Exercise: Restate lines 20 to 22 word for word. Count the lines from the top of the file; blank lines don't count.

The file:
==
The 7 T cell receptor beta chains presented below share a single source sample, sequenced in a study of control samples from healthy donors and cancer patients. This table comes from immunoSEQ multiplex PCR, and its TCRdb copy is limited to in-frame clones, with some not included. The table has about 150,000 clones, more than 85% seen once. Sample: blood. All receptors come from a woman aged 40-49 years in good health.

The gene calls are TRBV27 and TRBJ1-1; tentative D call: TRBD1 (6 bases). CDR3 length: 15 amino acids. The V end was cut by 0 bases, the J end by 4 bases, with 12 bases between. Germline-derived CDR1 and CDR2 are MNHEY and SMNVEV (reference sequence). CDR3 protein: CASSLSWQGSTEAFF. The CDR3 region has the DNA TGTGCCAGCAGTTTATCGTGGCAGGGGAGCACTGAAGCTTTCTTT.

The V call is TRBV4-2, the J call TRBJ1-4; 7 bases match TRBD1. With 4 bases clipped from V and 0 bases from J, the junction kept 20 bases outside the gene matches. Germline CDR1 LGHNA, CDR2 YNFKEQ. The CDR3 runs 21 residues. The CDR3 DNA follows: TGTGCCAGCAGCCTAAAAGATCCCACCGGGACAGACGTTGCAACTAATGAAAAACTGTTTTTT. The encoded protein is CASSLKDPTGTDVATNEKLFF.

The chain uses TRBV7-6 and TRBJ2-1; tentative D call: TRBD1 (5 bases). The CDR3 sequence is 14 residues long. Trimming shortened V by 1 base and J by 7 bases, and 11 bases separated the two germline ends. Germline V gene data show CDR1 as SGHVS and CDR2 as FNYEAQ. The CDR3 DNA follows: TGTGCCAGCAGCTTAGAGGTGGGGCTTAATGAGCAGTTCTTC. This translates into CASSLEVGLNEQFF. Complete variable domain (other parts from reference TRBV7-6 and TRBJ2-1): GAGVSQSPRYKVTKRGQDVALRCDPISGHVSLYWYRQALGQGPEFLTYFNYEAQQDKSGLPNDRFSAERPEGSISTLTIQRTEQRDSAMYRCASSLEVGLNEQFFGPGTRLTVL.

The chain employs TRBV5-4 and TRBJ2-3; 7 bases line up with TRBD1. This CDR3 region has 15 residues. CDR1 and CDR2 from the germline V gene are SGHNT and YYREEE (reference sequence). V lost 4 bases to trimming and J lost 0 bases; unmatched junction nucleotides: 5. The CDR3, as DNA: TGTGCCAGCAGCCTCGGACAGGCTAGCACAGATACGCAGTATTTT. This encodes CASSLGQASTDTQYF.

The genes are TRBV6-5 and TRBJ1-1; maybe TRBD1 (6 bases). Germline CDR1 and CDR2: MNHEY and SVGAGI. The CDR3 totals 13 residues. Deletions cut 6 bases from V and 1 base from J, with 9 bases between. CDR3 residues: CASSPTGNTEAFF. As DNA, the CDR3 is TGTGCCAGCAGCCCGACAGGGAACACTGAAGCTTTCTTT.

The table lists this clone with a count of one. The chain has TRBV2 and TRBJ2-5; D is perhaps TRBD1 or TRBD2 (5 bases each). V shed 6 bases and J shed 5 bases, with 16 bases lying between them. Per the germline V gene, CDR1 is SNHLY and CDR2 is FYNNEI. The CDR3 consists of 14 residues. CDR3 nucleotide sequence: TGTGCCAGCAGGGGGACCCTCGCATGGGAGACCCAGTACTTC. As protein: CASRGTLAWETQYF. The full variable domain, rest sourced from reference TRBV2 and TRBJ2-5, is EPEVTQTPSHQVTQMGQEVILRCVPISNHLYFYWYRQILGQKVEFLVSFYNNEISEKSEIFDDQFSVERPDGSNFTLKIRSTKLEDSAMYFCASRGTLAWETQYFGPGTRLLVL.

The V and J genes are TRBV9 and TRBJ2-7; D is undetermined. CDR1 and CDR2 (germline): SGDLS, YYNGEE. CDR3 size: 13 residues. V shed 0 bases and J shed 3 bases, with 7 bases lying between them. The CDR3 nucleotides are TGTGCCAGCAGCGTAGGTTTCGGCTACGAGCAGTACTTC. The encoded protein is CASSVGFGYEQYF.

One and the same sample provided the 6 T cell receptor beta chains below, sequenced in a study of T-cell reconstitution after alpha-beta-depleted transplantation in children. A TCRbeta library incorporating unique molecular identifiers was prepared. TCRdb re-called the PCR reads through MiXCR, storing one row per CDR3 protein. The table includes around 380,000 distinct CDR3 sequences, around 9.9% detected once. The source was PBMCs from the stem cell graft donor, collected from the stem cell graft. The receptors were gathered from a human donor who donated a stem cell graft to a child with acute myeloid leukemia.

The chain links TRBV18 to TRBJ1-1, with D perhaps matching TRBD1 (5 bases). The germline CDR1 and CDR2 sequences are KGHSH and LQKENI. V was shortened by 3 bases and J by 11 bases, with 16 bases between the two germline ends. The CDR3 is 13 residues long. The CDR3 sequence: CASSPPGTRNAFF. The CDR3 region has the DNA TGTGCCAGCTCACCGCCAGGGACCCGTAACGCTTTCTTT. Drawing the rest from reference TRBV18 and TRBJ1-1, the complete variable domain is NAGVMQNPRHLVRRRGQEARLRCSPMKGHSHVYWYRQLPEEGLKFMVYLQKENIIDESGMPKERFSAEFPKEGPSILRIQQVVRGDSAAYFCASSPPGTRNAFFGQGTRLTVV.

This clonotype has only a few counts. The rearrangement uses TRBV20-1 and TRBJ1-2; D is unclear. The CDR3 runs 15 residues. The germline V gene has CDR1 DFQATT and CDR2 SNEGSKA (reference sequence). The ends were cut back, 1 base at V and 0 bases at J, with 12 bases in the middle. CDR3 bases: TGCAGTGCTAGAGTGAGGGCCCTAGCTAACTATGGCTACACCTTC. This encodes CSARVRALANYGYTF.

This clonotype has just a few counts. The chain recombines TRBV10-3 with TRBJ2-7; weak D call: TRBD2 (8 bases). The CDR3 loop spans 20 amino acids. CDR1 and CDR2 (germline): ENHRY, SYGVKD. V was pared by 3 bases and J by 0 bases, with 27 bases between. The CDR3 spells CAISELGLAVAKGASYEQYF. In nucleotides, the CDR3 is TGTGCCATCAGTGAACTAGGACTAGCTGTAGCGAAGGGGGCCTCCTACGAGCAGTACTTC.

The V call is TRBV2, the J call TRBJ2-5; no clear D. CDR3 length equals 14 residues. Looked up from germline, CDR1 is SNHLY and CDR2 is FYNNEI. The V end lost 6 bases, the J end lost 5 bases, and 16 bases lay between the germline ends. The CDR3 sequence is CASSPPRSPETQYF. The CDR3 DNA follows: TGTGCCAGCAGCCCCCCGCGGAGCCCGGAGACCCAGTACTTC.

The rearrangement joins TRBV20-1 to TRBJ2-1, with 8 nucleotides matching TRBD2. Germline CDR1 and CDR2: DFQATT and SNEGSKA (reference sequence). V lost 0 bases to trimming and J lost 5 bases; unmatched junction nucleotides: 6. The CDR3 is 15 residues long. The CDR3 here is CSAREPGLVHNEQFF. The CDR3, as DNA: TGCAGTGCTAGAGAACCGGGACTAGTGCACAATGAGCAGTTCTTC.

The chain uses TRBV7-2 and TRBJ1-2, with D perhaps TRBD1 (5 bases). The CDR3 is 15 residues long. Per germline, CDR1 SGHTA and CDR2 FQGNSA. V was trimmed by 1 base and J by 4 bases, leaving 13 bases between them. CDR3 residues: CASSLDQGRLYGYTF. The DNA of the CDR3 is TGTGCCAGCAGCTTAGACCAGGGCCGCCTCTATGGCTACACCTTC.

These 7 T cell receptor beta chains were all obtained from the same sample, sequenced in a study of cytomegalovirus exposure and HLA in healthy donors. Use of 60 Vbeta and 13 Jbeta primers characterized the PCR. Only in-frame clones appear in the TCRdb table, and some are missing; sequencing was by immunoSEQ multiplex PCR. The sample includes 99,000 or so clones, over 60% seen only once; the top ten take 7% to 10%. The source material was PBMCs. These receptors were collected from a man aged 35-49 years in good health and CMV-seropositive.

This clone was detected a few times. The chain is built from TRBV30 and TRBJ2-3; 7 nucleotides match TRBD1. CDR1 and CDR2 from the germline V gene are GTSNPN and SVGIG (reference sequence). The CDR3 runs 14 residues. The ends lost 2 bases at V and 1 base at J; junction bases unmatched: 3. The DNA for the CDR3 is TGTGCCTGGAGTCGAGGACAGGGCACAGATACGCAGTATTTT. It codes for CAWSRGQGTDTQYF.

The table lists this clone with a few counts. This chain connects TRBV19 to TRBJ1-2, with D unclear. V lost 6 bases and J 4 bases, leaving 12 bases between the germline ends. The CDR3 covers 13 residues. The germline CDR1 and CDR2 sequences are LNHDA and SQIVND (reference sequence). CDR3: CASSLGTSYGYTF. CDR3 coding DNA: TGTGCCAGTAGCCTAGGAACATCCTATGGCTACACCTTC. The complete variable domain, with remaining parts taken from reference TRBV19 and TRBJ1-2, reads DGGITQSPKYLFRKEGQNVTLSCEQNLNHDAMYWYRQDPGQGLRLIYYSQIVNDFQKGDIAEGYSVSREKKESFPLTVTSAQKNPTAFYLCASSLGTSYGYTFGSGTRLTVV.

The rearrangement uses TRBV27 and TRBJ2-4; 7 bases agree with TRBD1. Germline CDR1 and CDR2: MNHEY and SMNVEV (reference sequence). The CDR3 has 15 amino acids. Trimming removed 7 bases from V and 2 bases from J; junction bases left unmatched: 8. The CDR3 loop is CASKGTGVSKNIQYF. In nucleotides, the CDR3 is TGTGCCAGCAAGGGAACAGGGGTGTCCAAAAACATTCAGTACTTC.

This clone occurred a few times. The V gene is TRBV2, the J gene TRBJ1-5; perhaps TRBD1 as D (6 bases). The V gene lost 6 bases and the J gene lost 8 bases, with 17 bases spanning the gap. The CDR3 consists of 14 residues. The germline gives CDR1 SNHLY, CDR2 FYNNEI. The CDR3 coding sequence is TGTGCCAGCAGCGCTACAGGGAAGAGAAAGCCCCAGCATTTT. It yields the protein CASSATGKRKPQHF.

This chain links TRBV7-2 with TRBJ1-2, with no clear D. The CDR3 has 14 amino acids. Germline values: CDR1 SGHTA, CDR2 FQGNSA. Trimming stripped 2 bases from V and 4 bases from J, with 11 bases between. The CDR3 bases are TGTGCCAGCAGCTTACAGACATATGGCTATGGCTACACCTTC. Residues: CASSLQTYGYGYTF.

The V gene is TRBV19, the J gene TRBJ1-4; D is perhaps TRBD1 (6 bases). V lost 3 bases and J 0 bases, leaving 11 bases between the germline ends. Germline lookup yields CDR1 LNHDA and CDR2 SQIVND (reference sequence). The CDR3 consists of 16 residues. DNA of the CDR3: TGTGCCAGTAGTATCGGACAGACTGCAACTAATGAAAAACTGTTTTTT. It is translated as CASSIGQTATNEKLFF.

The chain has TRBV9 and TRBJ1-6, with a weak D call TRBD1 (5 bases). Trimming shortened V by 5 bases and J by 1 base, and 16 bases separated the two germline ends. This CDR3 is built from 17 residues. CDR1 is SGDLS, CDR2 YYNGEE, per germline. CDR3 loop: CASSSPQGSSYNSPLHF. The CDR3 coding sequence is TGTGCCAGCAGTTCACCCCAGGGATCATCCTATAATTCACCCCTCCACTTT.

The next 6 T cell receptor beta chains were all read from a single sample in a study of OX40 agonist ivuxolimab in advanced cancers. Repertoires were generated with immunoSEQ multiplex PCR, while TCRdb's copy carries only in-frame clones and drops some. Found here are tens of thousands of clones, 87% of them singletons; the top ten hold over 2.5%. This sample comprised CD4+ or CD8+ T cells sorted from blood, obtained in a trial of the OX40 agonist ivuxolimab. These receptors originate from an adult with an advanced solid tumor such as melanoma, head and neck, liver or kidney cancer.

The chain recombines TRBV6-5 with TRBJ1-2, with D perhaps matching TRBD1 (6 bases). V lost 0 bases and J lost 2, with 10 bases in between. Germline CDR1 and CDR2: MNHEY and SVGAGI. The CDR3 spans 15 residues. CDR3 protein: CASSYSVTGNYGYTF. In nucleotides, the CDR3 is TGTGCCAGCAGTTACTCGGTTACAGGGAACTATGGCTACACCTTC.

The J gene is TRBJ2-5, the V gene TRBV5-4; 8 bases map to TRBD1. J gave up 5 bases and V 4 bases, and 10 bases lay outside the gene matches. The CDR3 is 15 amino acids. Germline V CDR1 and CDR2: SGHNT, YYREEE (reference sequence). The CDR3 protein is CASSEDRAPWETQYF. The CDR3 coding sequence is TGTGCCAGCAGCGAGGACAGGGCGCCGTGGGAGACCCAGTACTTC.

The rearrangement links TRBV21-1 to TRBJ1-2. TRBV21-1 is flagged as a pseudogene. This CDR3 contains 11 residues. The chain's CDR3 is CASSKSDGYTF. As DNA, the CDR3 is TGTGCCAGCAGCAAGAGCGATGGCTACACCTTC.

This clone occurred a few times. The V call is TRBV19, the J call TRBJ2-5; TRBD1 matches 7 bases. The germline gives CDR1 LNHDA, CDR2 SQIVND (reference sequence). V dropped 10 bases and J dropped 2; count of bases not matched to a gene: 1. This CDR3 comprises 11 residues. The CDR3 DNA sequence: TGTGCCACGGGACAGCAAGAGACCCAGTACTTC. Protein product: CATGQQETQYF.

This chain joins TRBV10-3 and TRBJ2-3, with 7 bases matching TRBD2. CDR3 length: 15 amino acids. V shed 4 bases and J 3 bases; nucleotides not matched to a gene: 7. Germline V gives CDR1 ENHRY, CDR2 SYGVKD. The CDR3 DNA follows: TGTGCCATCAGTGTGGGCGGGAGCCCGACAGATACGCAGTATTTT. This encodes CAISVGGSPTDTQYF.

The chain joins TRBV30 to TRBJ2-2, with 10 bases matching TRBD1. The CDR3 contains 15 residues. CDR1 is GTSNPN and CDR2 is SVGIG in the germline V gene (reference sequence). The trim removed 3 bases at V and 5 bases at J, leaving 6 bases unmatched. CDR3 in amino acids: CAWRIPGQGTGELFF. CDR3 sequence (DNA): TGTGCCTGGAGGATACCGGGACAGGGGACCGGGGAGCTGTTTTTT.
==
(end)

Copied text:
This clone occurred a few times. The V gene is TRBV2, the J gene TRBJ1-5; perhaps TRBD1 as D (6 bases). The V gene lost 6 bases and the J gene lost 8 bases, with 17 bases spanning the gap. The CDR3 consists of 14 residues. The germline gives CDR1 SNHLY, CDR2 FYNNEI. The CDR3 coding sequence is TGTGCCAGCAGCGCTACAGGGAAGAGAAAGCCCCAGCATTTT. It yields the protein CASSATGKRKPQHF.

This chain links TRBV7-2 with TRBJ1-2, with no clear D. The CDR3 has 14 amino acids. Germline values: CDR1 SGHTA, CDR2 FQGNSA. Trimming stripped 2 bases from V and 4 bases from J, with 11 bases between. The CDR3 bases are TGTGCCAGCAGCTTACAGACATATGGCTATGGCTACACCTTC. Residues: CASSLQTYGYGYTF.

The V gene is TRBV19, the J gene TRBJ1-4; D is perhaps TRBD1 (6 bases). V lost 3 bases and J 0 bases, leaving 11 bases between the germline ends. Germline lookup yields CDR1 LNHDA and CDR2 SQIVND (reference sequence). The CDR3 consists of 16 residues. DNA of the CDR3: TGTGCCAGTAGTATCGGACAGACTGCAACTAATGAAAAACTGTTTTTT. It is translated as CASSIGQTATNEKLFF.